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06 2019 Cell cycle (Georgetown, Tex.)

Aurora kinase B-phosphorylated HP1α functions in chromosomal instability.

Auteurs

Williams MM, Mathison AJ, Christensen T, Greipp PT, Knutson DL, Klee EW, Iovanna J, Lomberk GA, Urrutia RA

Résumé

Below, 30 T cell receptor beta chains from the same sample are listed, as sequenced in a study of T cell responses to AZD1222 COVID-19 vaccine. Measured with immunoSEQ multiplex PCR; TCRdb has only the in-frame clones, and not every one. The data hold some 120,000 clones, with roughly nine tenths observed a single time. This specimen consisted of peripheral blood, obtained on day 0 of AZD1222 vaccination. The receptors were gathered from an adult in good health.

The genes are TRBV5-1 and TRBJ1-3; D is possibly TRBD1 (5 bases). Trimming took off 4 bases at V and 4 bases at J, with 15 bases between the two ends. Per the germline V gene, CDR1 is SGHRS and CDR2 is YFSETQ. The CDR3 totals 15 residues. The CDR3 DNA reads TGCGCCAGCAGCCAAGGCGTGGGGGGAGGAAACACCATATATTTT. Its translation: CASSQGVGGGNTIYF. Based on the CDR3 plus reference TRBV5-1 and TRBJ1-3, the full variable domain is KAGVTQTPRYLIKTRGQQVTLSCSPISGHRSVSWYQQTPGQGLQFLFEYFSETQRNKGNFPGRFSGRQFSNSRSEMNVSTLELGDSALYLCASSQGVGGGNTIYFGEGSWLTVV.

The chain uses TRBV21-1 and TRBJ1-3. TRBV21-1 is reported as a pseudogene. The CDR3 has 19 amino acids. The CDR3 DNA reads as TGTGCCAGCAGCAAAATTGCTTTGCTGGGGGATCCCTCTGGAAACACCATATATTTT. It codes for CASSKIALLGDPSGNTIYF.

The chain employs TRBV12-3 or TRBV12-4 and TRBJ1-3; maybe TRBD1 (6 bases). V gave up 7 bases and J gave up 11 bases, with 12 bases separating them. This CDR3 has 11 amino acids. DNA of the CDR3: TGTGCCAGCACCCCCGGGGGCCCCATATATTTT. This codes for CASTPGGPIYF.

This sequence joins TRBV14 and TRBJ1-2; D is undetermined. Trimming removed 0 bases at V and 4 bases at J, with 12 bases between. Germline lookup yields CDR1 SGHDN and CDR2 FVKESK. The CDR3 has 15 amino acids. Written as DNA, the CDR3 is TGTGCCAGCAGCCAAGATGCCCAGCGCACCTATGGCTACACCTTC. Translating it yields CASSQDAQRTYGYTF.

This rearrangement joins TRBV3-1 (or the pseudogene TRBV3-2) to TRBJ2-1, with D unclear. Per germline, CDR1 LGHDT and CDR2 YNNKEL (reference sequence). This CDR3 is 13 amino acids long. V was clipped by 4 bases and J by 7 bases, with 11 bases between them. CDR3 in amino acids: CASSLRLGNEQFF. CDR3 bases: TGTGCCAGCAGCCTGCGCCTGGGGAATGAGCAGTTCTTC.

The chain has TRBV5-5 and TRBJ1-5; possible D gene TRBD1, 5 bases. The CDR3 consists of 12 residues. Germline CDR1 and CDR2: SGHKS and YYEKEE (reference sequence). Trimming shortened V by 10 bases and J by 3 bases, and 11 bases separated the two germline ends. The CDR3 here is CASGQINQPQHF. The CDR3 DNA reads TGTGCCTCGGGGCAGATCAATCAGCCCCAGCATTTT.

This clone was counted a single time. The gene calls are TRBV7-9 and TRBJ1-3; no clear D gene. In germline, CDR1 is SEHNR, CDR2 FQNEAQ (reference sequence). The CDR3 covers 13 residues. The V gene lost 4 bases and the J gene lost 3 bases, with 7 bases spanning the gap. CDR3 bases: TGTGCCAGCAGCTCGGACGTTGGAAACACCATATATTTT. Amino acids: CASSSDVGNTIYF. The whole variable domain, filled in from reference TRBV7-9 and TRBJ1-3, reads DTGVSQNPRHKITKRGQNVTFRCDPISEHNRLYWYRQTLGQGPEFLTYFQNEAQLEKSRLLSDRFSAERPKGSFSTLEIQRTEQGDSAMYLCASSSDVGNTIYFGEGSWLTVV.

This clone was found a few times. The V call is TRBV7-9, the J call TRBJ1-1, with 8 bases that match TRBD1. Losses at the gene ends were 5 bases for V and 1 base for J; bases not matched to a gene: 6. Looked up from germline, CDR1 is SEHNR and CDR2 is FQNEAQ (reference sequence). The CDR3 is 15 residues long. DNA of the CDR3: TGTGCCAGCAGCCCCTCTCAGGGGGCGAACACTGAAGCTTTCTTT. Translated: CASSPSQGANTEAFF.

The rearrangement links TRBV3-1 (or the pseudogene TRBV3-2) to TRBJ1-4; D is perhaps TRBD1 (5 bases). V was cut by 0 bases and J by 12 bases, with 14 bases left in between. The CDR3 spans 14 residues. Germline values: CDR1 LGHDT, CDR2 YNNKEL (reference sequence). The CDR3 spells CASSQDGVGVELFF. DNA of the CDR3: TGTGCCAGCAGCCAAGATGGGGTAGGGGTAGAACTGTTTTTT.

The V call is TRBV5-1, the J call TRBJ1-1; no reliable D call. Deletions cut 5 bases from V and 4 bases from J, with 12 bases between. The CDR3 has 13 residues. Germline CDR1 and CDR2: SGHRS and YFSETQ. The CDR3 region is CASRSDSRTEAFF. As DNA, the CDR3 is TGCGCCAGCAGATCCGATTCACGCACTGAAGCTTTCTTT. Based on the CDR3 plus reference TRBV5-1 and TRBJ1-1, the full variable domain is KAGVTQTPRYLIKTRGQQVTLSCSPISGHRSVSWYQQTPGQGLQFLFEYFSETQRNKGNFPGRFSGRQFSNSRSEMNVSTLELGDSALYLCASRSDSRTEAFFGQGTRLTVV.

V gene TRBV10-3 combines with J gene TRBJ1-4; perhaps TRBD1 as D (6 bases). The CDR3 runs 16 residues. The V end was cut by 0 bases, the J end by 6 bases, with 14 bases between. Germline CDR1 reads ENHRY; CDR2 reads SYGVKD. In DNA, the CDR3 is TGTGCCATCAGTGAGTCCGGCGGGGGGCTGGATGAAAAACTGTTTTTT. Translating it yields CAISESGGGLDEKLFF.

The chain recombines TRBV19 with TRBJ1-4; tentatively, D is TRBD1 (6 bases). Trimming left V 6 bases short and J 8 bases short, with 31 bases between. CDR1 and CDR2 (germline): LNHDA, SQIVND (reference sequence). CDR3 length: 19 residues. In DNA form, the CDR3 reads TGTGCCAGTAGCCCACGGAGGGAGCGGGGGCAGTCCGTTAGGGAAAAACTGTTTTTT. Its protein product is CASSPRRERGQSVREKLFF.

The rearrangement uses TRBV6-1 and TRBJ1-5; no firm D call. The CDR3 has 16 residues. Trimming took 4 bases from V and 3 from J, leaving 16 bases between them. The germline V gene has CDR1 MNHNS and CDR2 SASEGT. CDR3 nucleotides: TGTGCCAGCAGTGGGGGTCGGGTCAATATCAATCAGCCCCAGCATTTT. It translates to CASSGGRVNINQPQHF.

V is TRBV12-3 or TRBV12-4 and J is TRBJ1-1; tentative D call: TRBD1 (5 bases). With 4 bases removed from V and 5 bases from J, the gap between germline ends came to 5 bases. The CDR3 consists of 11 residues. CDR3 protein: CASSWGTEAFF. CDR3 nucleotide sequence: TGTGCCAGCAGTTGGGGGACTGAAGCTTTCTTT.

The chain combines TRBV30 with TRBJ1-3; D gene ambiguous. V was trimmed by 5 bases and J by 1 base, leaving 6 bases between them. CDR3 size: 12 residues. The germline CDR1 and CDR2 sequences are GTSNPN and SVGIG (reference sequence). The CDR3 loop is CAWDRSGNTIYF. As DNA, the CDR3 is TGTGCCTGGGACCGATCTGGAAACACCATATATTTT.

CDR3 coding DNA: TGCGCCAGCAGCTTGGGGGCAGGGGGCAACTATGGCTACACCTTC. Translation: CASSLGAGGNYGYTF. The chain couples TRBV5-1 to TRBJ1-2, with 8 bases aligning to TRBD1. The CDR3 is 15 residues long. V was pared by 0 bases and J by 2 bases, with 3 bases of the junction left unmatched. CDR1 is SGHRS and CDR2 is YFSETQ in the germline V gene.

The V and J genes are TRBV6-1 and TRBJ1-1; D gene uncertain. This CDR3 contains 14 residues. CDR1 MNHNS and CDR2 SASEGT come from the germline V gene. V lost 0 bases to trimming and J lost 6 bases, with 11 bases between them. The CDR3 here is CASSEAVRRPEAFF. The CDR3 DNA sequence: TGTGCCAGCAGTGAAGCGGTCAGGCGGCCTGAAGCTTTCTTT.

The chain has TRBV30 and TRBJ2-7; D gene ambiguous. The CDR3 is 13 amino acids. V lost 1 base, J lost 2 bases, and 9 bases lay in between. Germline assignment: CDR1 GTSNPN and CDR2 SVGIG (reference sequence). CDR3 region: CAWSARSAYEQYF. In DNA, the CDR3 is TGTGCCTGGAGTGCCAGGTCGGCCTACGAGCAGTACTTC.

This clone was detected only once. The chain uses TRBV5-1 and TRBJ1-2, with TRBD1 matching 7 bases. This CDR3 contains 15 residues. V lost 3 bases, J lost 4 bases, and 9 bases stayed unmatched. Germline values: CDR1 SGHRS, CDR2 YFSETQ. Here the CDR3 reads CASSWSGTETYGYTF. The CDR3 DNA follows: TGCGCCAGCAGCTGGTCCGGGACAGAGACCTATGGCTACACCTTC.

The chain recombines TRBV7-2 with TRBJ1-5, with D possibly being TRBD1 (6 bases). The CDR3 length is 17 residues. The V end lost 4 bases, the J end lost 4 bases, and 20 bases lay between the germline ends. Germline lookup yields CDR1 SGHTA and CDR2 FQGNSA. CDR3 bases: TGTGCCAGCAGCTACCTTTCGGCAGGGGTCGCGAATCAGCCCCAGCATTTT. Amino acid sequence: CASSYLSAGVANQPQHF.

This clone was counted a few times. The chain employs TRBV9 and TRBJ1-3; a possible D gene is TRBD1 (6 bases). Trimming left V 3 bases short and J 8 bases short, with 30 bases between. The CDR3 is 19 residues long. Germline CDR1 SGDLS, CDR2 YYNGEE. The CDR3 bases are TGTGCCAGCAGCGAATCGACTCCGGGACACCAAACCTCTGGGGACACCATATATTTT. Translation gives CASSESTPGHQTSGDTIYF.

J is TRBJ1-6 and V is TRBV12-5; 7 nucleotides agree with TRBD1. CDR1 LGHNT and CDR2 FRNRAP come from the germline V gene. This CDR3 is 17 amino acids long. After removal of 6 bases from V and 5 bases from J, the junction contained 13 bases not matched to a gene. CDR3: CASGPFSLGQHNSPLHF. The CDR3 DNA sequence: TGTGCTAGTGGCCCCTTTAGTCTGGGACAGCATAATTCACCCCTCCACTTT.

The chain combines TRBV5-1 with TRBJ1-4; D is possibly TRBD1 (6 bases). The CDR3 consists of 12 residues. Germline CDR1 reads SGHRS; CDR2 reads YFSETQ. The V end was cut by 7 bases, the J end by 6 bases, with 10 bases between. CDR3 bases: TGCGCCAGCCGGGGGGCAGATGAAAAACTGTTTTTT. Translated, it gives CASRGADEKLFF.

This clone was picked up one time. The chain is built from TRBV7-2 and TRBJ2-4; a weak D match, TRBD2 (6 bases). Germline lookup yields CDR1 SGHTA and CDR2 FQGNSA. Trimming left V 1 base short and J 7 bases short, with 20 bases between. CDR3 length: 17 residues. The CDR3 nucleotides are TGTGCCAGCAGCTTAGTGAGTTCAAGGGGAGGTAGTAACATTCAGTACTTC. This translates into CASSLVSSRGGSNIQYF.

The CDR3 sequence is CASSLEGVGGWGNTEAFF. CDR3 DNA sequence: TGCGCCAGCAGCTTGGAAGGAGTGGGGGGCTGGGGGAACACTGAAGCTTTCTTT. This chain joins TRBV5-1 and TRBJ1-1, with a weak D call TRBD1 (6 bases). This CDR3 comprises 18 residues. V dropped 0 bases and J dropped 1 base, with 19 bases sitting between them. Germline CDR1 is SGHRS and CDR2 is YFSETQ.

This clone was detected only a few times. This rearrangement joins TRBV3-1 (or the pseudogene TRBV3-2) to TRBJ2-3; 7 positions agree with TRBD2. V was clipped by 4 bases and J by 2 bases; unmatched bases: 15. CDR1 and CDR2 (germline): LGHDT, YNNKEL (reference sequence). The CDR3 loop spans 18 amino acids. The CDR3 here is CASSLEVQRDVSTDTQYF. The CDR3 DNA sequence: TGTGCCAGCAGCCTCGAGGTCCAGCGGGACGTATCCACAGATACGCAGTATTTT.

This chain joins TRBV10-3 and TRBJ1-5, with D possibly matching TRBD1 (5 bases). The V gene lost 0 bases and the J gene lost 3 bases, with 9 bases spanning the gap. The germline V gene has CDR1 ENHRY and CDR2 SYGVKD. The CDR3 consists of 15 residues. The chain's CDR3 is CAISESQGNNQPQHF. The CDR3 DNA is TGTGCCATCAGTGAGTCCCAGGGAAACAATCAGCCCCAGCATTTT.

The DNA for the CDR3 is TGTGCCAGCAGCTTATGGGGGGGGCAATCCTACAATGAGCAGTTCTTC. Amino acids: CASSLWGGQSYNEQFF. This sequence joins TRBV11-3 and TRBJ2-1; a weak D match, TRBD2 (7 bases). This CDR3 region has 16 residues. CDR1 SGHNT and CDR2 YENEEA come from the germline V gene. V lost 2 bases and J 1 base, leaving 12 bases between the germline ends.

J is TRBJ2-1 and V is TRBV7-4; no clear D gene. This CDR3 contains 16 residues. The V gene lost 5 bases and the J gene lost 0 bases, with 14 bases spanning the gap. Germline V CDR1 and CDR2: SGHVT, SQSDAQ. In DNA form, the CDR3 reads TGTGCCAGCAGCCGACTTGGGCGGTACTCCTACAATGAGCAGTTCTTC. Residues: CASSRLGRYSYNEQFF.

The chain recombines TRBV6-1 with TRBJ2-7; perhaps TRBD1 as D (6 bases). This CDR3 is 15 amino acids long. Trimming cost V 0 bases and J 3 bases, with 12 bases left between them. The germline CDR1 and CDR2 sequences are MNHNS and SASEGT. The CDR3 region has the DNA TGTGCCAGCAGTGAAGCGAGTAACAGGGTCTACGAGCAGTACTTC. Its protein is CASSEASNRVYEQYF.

Heterochromatin Protein 1 α (HP1α) associates with members of the chromosome passenger complex (CPC) during mitosis, at centromeres where it is required for full Aurora Kinase B (AURKB) activity. Conversely, recent reports have identified AURKB as the major kinase responsible for phosphorylation of HP1α at Serine 92 (S92) during mitosis. Thus, the current study was designed to better understand the functional role of this posttranslationally modified form of HP1α. We find that S92-phosphorylated HP1α is generated in cells at early prophase, localizes to centromeres, and associates with regulators of chromosome stability, such as Inner Centromere Protein, INCENP. In mouse embryonic fibroblasts, HP1α knockout alone or reconstituted with a non-phosphorylatable (S92A) HP1α mutant results in mitotic chromosomal instability characterized by the formation of anaphase/telophase chromatin bridges and micronuclei. These effects are rescued by exogenous expression of wild type HP1α or a phosphomimetic (S92D) variant. Thus, the results from the current study extend our knowledge of the role of HP1α in chromosomal stability during mitosis.

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